ARIZONA TO VOTE ON RAISE TO MINIMUM WAGE AND SICK PAY

Arizona, following the trend in neighboring States like California, has initiative 206 on the November 8 ballot.  It seems probable at this point that the initiative may pass.  If it does, beginning January 1, the minimum wage will rise to $10 per hour and eventually get to $12 per hour by 2020.  Voters in Flagstaff are voting to raise the limit to $15 per hour.

Included in the proposition is also the addition of Paid Sick Leave.  Similar to the law established in California, it provides that the employee earns one hour of sick pay for every 30 hours worked.  Employers with less than 15 employees will have to provide 24 hours of sick pay and those over 15 employees will provide up to 40 hours per year.  The unused hours can roll over to the next year.  Alternatively, the employer can “front-load” all hours anticipated at the beginning of the regulation, which is July 1, 2017.  There is no payout of unused hours at the time of termination.  However, if an employee comes back to work for  you within 9 months they are started right where they left off and they can use any hours that were left on the books.

There are more rules to this, but let me warn everyone that retaliation or arguing with an employee about using their earned sick hours will not go well for the employer.  Experience in California has shown that trying to bully employees or retaliate for the use of this sick pay does not go well in court for the employer and the fines can be very expensive.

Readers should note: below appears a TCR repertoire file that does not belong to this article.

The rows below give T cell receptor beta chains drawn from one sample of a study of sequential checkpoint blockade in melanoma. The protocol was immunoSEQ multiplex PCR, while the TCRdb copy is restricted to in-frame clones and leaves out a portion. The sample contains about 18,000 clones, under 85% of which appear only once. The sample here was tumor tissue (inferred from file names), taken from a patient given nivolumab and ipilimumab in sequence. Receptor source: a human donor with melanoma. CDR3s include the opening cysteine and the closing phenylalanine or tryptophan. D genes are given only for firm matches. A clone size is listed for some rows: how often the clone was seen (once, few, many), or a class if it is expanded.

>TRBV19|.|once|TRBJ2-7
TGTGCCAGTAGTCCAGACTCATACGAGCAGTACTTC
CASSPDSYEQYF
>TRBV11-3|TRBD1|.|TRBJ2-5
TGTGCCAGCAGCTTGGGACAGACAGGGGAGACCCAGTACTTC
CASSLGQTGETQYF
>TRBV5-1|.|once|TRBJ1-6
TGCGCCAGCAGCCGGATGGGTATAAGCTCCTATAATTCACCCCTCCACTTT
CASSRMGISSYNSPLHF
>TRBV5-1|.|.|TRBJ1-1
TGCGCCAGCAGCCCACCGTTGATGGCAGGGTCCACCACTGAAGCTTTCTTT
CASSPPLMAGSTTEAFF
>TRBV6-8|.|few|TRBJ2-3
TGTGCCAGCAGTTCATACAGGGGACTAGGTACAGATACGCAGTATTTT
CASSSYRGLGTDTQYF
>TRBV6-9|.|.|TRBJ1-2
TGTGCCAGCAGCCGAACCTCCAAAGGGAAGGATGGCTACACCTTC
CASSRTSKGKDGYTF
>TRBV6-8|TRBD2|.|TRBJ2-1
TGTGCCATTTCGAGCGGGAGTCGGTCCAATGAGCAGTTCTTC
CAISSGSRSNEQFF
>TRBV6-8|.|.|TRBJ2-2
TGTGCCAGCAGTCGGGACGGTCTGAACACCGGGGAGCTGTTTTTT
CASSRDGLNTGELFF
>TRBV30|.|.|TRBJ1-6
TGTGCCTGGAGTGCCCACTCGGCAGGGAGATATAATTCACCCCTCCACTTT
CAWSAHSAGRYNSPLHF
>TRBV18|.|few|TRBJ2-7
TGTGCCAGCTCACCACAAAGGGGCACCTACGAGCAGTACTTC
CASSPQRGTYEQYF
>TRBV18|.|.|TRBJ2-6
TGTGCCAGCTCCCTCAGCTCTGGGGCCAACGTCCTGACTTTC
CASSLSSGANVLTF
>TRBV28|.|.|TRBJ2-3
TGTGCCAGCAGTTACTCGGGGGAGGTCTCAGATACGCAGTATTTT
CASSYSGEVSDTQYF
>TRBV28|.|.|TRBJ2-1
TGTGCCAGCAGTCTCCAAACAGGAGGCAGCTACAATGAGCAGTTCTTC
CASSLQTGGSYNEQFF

Below is from the review of the Proposition with links to read the rest of the bill.  It is pretty easy to read and there is a lot of information that bookkeepers and employers will have to know about this law.  As always, HR Mobile Services, Inc. has experience in these laws and will help guide the transition including the changes to your employee hire packets.

The Minimum Wage and Paid Time Off Initiative, also known as Proposition 206, is on the November 8, 2016, ballot in Arizona as an initiated state statute.

A “yes” vote supports raising the minimum wage to $10 in 2017, and then incrementally to $12 by 2020, and creating a right to paid sick time off from employment.
A “no” vote opposes this measure, keeping the minimum wage at $8.05, adjusted for cost of living, and retaining employers’ ability to decide whether or not to offer paid sick time off.

In November 2016, voters in Colorado and Maine are also voting on measures to increase their state minimum wages to $12. In Washington, citizens are voting on an initiative to increase the minimum wage to $13.50.

Overview

Minimum wage in Arizona

Arizona’s minimum wage is $8.05 per hour in 2016. The federal minimum wage is $7.25. Due to Proposition 202 of 2006, the state’s minimum wage increases with the cost-of-living. Without Proposition 206, Arizona’s minimum wage is expected to increase to $8.15 in 2017.[1] In November 2016, voters in Flagstaff, Arizona, are voting on whether to increase their city’s minimum wage to $15 an hour.[2]

Initiative design